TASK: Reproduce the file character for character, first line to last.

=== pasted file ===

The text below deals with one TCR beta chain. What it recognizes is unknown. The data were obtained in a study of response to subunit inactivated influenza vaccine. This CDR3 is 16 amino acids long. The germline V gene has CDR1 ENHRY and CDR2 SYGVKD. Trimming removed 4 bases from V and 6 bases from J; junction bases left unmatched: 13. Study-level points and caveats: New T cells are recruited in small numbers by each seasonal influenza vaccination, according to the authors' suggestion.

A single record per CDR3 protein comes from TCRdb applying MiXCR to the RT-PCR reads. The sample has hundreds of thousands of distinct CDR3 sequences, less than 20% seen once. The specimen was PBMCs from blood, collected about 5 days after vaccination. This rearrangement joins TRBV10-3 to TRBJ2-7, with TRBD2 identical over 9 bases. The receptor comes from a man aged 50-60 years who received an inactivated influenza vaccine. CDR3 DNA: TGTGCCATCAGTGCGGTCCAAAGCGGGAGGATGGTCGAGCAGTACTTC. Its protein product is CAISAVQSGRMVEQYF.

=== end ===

The text below deals with one TCR beta chain. What it recognizes is unknown. The data were obtained in a study of response to subunit inactivated influenza vaccine. This CDR3 is 16 amino acids long. The germline V gene has CDR1 ENHRY and CDR2 SYGVKD. Trimming removed 4 bases from V and 6 bases from J; junction bases left unmatched: 13. Study-level points and caveats: New T cells are recruited in small numbers by each seasonal influenza vaccination, according to the authors' suggestion.

A single record per CDR3 protein comes from TCRdb applying MiXCR to the RT-PCR reads. The sample has hundreds of thousands of distinct CDR3 sequences, less than 20% seen once. The specimen was PBMCs from blood, collected about 5 days after vaccination. This rearrangement joins TRBV10-3 to TRBJ2-7, with TRBD2 identical over 9 bases. The receptor comes from a man aged 50-60 years who received an inactivated influenza vaccine. CDR3 DNA: TGTGCCATCAGTGCGGTCCAAAGCGGGAGGATGGTCGAGCAGTACTTC. Its protein product is CAISAVQSGRMVEQYF.